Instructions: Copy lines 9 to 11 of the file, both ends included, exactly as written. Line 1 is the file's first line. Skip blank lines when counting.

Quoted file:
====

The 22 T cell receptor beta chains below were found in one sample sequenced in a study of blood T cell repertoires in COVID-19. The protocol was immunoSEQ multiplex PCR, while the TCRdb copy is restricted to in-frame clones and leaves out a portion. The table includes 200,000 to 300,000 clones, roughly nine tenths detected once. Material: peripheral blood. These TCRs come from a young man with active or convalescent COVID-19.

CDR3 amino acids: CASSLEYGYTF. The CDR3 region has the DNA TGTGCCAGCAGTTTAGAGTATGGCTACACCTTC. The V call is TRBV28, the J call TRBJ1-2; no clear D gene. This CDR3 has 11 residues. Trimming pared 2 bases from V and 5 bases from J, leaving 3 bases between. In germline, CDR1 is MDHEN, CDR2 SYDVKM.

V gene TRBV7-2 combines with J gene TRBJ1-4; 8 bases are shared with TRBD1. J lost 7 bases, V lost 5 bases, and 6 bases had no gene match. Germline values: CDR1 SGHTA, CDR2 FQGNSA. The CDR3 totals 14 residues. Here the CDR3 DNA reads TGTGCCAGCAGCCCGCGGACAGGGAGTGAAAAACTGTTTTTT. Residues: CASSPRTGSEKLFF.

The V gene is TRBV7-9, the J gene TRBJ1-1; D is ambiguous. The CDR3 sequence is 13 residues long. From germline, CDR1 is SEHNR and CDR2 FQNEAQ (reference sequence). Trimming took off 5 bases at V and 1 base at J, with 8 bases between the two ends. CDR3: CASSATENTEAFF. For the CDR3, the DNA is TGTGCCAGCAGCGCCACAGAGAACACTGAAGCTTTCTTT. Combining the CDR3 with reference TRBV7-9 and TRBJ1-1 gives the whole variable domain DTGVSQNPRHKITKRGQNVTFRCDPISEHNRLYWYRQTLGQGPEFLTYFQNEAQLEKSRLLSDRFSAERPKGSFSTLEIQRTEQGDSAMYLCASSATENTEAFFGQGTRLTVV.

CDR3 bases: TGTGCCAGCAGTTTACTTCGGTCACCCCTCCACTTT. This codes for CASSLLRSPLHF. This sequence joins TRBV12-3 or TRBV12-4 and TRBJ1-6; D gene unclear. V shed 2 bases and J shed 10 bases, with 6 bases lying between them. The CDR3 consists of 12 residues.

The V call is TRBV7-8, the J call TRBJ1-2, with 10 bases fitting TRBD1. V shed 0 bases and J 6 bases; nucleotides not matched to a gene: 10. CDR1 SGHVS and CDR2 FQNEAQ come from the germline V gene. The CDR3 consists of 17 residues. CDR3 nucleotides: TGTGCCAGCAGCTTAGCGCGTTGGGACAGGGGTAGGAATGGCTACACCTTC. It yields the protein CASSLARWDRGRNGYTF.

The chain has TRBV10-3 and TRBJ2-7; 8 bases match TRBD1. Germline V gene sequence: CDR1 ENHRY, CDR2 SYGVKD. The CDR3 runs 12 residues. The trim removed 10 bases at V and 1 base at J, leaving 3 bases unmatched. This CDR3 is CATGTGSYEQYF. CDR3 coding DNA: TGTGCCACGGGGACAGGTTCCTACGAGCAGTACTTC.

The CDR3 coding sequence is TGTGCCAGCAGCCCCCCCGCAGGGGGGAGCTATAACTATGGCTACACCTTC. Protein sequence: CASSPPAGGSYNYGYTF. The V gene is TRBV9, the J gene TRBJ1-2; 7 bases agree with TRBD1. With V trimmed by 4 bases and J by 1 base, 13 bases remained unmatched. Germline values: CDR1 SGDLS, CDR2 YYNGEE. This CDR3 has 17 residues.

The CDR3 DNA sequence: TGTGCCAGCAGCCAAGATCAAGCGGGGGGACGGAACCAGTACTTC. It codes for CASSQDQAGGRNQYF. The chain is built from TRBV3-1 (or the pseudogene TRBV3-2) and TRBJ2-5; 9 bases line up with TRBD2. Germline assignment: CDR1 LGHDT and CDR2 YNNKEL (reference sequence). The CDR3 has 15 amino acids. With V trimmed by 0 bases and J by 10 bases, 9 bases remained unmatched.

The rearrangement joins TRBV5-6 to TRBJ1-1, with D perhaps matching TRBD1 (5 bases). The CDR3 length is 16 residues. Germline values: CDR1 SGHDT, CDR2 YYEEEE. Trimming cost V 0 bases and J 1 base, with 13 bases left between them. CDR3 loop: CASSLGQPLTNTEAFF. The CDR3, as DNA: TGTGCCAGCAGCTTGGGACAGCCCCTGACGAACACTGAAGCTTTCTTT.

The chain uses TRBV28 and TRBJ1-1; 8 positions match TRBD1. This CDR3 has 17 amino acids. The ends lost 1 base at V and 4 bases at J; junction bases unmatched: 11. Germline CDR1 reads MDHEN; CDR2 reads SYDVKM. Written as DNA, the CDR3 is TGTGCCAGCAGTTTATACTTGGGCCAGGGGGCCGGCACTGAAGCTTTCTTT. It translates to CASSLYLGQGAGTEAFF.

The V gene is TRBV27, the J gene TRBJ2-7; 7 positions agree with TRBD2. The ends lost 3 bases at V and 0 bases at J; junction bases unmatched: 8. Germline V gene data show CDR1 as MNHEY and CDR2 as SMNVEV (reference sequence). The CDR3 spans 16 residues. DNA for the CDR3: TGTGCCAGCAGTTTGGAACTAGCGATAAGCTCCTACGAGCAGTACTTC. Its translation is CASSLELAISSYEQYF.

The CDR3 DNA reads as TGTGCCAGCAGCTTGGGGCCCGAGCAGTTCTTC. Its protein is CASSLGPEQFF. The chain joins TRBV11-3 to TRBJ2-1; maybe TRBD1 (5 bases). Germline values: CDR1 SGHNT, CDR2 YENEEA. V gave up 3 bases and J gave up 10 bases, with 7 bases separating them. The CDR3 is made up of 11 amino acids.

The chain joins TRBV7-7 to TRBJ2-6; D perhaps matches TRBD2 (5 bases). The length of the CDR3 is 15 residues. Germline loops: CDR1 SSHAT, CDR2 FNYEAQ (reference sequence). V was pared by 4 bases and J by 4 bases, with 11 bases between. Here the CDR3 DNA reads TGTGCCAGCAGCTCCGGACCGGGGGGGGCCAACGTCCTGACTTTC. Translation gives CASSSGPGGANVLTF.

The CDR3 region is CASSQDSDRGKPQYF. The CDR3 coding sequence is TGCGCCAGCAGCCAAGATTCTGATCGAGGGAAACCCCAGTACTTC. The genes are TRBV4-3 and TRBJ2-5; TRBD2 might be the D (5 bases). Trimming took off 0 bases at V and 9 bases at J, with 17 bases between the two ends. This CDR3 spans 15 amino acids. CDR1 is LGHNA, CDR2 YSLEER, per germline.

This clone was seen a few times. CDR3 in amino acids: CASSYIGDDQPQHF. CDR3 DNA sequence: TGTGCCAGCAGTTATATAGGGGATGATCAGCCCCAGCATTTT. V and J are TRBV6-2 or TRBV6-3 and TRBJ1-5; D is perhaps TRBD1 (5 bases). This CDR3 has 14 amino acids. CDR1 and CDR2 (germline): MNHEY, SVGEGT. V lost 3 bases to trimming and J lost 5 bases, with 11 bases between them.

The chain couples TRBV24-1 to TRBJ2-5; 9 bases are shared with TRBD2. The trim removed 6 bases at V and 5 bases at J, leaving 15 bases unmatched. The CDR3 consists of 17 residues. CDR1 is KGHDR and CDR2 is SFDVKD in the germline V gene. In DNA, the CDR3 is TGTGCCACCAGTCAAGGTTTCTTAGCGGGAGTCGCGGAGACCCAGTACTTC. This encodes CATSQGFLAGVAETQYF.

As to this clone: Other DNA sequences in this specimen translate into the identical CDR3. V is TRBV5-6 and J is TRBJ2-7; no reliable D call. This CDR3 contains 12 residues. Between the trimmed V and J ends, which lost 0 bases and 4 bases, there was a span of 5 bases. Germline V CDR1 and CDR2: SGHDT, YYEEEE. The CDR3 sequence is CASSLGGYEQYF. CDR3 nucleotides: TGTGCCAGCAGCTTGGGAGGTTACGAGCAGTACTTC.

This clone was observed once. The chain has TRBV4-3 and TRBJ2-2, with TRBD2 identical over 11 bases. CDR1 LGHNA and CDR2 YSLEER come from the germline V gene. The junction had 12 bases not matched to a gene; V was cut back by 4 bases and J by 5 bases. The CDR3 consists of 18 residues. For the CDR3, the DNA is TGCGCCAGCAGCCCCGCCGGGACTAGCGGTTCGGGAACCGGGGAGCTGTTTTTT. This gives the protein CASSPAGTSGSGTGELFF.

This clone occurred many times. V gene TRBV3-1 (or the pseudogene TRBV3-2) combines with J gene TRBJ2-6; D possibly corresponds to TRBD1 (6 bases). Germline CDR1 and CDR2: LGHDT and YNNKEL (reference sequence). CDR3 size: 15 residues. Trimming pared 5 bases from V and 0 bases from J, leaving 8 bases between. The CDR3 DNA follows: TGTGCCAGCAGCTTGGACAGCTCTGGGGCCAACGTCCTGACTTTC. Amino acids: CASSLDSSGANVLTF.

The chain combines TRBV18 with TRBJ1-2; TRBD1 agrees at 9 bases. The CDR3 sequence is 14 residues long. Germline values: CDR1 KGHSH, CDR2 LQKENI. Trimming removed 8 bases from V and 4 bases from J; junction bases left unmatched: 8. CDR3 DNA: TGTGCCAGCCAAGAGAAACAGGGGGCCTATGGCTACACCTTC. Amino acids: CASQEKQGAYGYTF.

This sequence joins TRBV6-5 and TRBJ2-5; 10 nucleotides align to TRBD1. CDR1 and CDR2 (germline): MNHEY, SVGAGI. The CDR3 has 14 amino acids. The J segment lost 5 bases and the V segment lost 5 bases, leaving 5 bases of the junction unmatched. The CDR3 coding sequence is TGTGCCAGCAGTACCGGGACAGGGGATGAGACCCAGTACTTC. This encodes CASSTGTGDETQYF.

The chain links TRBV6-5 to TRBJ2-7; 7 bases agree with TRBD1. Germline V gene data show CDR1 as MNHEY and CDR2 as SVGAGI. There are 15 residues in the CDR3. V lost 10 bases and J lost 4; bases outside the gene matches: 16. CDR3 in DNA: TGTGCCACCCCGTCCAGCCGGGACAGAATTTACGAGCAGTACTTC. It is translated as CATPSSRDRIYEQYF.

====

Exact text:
The CDR3 DNA sequence: TGTGCCAGCAGCCAAGATCAAGCGGGGGGACGGAACCAGTACTTC. It codes for CASSQDQAGGRNQYF. The chain is built from TRBV3-1 (or the pseudogene TRBV3-2) and TRBJ2-5; 9 bases line up with TRBD2. Germline assignment: CDR1 LGHDT and CDR2 YNNKEL (reference sequence). The CDR3 has 15 amino acids. With V trimmed by 0 bases and J by 10 bases, 9 bases remained unmatched.

The rearrangement joins TRBV5-6 to TRBJ1-1, with D perhaps matching TRBD1 (5 bases). The CDR3 length is 16 residues. Germline values: CDR1 SGHDT, CDR2 YYEEEE. Trimming cost V 0 bases and J 1 base, with 13 bases left between them. CDR3 loop: CASSLGQPLTNTEAFF. The CDR3, as DNA: TGTGCCAGCAGCTTGGGACAGCCCCTGACGAACACTGAAGCTTTCTTT.

The chain uses TRBV28 and TRBJ1-1; 8 positions match TRBD1. This CDR3 has 17 amino acids. The ends lost 1 base at V and 4 bases at J; junction bases unmatched: 11. Germline CDR1 reads MDHEN; CDR2 reads SYDVKM. Written as DNA, the CDR3 is TGTGCCAGCAGTTTATACTTGGGCCAGGGGGCCGGCACTGAAGCTTTCTTT. It translates to CASSLYLGQGAGTEAFF.